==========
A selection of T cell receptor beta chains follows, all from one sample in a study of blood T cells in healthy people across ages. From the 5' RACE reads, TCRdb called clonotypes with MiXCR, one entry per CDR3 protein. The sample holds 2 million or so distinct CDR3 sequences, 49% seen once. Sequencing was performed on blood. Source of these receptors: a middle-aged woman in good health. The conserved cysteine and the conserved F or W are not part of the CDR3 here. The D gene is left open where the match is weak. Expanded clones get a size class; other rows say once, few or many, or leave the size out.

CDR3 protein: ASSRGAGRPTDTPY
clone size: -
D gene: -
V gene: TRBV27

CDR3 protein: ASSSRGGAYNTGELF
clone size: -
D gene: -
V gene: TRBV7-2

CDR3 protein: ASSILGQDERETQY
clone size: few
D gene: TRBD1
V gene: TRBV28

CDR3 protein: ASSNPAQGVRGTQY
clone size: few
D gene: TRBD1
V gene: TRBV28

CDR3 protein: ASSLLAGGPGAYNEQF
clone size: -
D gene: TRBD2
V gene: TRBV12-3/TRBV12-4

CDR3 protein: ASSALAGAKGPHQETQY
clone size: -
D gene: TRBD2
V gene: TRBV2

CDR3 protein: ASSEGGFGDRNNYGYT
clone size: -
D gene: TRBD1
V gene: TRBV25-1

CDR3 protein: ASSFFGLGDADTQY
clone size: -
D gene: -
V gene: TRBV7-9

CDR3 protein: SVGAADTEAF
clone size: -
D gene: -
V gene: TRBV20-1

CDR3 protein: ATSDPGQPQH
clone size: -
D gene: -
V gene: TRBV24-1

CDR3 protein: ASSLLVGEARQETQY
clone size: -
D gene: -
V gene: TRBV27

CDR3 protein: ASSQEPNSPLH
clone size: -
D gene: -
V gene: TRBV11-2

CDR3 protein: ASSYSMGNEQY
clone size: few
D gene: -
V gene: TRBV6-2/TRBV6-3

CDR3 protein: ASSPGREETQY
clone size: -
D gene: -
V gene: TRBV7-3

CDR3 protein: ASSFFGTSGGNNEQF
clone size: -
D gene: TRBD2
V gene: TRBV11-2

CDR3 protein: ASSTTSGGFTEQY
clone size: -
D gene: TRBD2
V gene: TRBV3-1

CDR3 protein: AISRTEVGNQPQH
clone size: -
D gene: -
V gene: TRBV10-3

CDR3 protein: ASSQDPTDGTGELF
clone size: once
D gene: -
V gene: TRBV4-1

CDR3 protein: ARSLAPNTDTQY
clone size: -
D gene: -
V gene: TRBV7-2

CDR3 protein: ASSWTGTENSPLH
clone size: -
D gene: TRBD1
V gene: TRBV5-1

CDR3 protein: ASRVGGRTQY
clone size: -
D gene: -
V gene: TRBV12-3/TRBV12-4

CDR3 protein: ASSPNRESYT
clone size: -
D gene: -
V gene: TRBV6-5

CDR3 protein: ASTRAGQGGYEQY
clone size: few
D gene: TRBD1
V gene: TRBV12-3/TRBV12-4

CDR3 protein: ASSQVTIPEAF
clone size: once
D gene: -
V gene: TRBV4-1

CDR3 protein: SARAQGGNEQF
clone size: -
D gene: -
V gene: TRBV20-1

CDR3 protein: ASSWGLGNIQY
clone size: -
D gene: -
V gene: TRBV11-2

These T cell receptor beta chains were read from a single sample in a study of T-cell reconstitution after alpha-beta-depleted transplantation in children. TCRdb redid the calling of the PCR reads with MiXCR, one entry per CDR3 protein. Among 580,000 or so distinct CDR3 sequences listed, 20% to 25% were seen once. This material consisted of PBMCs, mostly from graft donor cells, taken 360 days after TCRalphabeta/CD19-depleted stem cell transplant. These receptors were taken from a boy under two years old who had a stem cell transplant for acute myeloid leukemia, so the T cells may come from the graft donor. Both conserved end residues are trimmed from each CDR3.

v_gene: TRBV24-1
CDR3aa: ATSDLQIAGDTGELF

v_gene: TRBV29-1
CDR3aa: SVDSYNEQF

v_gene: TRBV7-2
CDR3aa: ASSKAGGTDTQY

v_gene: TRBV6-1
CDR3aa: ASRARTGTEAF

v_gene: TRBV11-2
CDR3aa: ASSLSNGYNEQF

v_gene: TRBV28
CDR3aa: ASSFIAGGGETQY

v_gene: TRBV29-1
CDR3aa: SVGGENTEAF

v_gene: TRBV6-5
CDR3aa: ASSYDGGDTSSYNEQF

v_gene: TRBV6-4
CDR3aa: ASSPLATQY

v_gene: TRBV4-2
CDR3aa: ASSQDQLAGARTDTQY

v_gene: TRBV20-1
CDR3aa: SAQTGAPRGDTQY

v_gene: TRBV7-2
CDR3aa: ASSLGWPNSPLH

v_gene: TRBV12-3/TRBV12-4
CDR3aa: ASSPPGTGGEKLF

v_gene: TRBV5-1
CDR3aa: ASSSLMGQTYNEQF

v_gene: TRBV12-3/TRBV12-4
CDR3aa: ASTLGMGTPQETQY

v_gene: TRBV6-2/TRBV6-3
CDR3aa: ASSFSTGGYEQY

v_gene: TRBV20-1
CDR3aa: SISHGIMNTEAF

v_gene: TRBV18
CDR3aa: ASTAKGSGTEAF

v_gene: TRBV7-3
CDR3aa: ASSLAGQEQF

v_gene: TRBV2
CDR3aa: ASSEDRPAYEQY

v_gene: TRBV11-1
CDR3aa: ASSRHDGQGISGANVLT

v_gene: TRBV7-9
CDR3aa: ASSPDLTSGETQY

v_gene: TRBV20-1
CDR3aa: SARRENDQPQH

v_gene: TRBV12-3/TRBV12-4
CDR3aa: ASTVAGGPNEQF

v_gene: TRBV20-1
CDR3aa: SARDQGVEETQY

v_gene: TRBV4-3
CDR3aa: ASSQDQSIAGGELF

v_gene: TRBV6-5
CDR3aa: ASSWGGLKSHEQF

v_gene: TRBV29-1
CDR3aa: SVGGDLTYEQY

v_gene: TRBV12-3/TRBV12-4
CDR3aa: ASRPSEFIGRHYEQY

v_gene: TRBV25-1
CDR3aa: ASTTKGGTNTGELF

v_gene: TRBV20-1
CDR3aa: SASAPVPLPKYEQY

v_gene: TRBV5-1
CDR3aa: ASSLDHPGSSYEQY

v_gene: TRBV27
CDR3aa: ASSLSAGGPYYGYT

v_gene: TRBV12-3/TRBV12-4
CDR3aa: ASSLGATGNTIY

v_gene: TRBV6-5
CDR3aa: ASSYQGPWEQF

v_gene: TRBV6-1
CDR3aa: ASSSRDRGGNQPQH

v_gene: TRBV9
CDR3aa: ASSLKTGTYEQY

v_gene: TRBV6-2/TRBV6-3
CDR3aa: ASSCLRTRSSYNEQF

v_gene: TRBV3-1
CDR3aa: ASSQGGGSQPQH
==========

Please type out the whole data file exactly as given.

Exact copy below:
A selection of T cell receptor beta chains follows, all from one sample in a study of blood T cells in healthy people across ages. From the 5' RACE reads, TCRdb called clonotypes with MiXCR, one entry per CDR3 protein. The sample holds 2 million or so distinct CDR3 sequences, 49% seen once. Sequencing was performed on blood. Source of these receptors: a middle-aged woman in good health. The conserved cysteine and the conserved F or W are not part of the CDR3 here. The D gene is left open where the match is weak. Expanded clones get a size class; other rows say once, few or many, or leave the size out.

CDR3 protein: ASSRGAGRPTDTPY
clone size: -
D gene: -
V gene: TRBV27

CDR3 protein: ASSSRGGAYNTGELF
clone size: -
D gene: -
V gene: TRBV7-2

CDR3 protein: ASSILGQDERETQY
clone size: few
D gene: TRBD1
V gene: TRBV28

CDR3 protein: ASSNPAQGVRGTQY
clone size: few
D gene: TRBD1
V gene: TRBV28

CDR3 protein: ASSLLAGGPGAYNEQF
clone size: -
D gene: TRBD2
V gene: TRBV12-3/TRBV12-4

CDR3 protein: ASSALAGAKGPHQETQY
clone size: -
D gene: TRBD2
V gene: TRBV2

CDR3 protein: ASSEGGFGDRNNYGYT
clone size: -
D gene: TRBD1
V gene: TRBV25-1

CDR3 protein: ASSFFGLGDADTQY
clone size: -
D gene: -
V gene: TRBV7-9

CDR3 protein: SVGAADTEAF
clone size: -
D gene: -
V gene: TRBV20-1

CDR3 protein: ATSDPGQPQH
clone size: -
D gene: -
V gene: TRBV24-1

CDR3 protein: ASSLLVGEARQETQY
clone size: -
D gene: -
V gene: TRBV27

CDR3 protein: ASSQEPNSPLH
clone size: -
D gene: -
V gene: TRBV11-2

CDR3 protein: ASSYSMGNEQY
clone size: few
D gene: -
V gene: TRBV6-2/TRBV6-3

CDR3 protein: ASSPGREETQY
clone size: -
D gene: -
V gene: TRBV7-3

CDR3 protein: ASSFFGTSGGNNEQF
clone size: -
D gene: TRBD2
V gene: TRBV11-2

CDR3 protein: ASSTTSGGFTEQY
clone size: -
D gene: TRBD2
V gene: TRBV3-1

CDR3 protein: AISRTEVGNQPQH
clone size: -
D gene: -
V gene: TRBV10-3

CDR3 protein: ASSQDPTDGTGELF
clone size: once
D gene: -
V gene: TRBV4-1

CDR3 protein: ARSLAPNTDTQY
clone size: -
D gene: -
V gene: TRBV7-2

CDR3 protein: ASSWTGTENSPLH
clone size: -
D gene: TRBD1
V gene: TRBV5-1

CDR3 protein: ASRVGGRTQY
clone size: -
D gene: -
V gene: TRBV12-3/TRBV12-4

CDR3 protein: ASSPNRESYT
clone size: -
D gene: -
V gene: TRBV6-5

CDR3 protein: ASTRAGQGGYEQY
clone size: few
D gene: TRBD1
V gene: TRBV12-3/TRBV12-4

CDR3 protein: ASSQVTIPEAF
clone size: once
D gene: -
V gene: TRBV4-1

CDR3 protein: SARAQGGNEQF
clone size: -
D gene: -
V gene: TRBV20-1

CDR3 protein: ASSWGLGNIQY
clone size: -
D gene: -
V gene: TRBV11-2

These T cell receptor beta chains were read from a single sample in a study of T-cell reconstitution after alpha-beta-depleted transplantation in children. TCRdb redid the calling of the PCR reads with MiXCR, one entry per CDR3 protein. Among 580,000 or so distinct CDR3 sequences listed, 20% to 25% were seen once. This material consisted of PBMCs, mostly from graft donor cells, taken 360 days after TCRalphabeta/CD19-depleted stem cell transplant. These receptors were taken from a boy under two years old who had a stem cell transplant for acute myeloid leukemia, so the T cells may come from the graft donor. Both conserved end residues are trimmed from each CDR3.

v_gene: TRBV24-1
CDR3aa: ATSDLQIAGDTGELF

v_gene: TRBV29-1
CDR3aa: SVDSYNEQF

v_gene: TRBV7-2
CDR3aa: ASSKAGGTDTQY

v_gene: TRBV6-1
CDR3aa: ASRARTGTEAF

v_gene: TRBV11-2
CDR3aa: ASSLSNGYNEQF

v_gene: TRBV28
CDR3aa: ASSFIAGGGETQY

v_gene: TRBV29-1
CDR3aa: SVGGENTEAF

v_gene: TRBV6-5
CDR3aa: ASSYDGGDTSSYNEQF

v_gene: TRBV6-4
CDR3aa: ASSPLATQY

v_gene: TRBV4-2
CDR3aa: ASSQDQLAGARTDTQY

v_gene: TRBV20-1
CDR3aa: SAQTGAPRGDTQY

v_gene: TRBV7-2
CDR3aa: ASSLGWPNSPLH

v_gene: TRBV12-3/TRBV12-4
CDR3aa: ASSPPGTGGEKLF

v_gene: TRBV5-1
CDR3aa: ASSSLMGQTYNEQF

v_gene: TRBV12-3/TRBV12-4
CDR3aa: ASTLGMGTPQETQY

v_gene: TRBV6-2/TRBV6-3
CDR3aa: ASSFSTGGYEQY

v_gene: TRBV20-1
CDR3aa: SISHGIMNTEAF

v_gene: TRBV18
CDR3aa: ASTAKGSGTEAF

v_gene: TRBV7-3
CDR3aa: ASSLAGQEQF

v_gene: TRBV2
CDR3aa: ASSEDRPAYEQY

v_gene: TRBV11-1
CDR3aa: ASSRHDGQGISGANVLT

v_gene: TRBV7-9
CDR3aa: ASSPDLTSGETQY

v_gene: TRBV20-1
CDR3aa: SARRENDQPQH

v_gene: TRBV12-3/TRBV12-4
CDR3aa: ASTVAGGPNEQF

v_gene: TRBV20-1
CDR3aa: SARDQGVEETQY

v_gene: TRBV4-3
CDR3aa: ASSQDQSIAGGELF

v_gene: TRBV6-5
CDR3aa: ASSWGGLKSHEQF

v_gene: TRBV29-1
CDR3aa: SVGGDLTYEQY

v_gene: TRBV12-3/TRBV12-4
CDR3aa: ASRPSEFIGRHYEQY

v_gene: TRBV25-1
CDR3aa: ASTTKGGTNTGELF

v_gene: TRBV20-1
CDR3aa: SASAPVPLPKYEQY

v_gene: TRBV5-1
CDR3aa: ASSLDHPGSSYEQY

v_gene: TRBV27
CDR3aa: ASSLSAGGPYYGYT

v_gene: TRBV12-3/TRBV12-4
CDR3aa: ASSLGATGNTIY

v_gene: TRBV6-5
CDR3aa: ASSYQGPWEQF

v_gene: TRBV6-1
CDR3aa: ASSSRDRGGNQPQH

v_gene: TRBV9
CDR3aa: ASSLKTGTYEQY

v_gene: TRBV6-2/TRBV6-3
CDR3aa: ASSCLRTRSSYNEQF

v_gene: TRBV3-1
CDR3aa: ASSQGGGSQPQH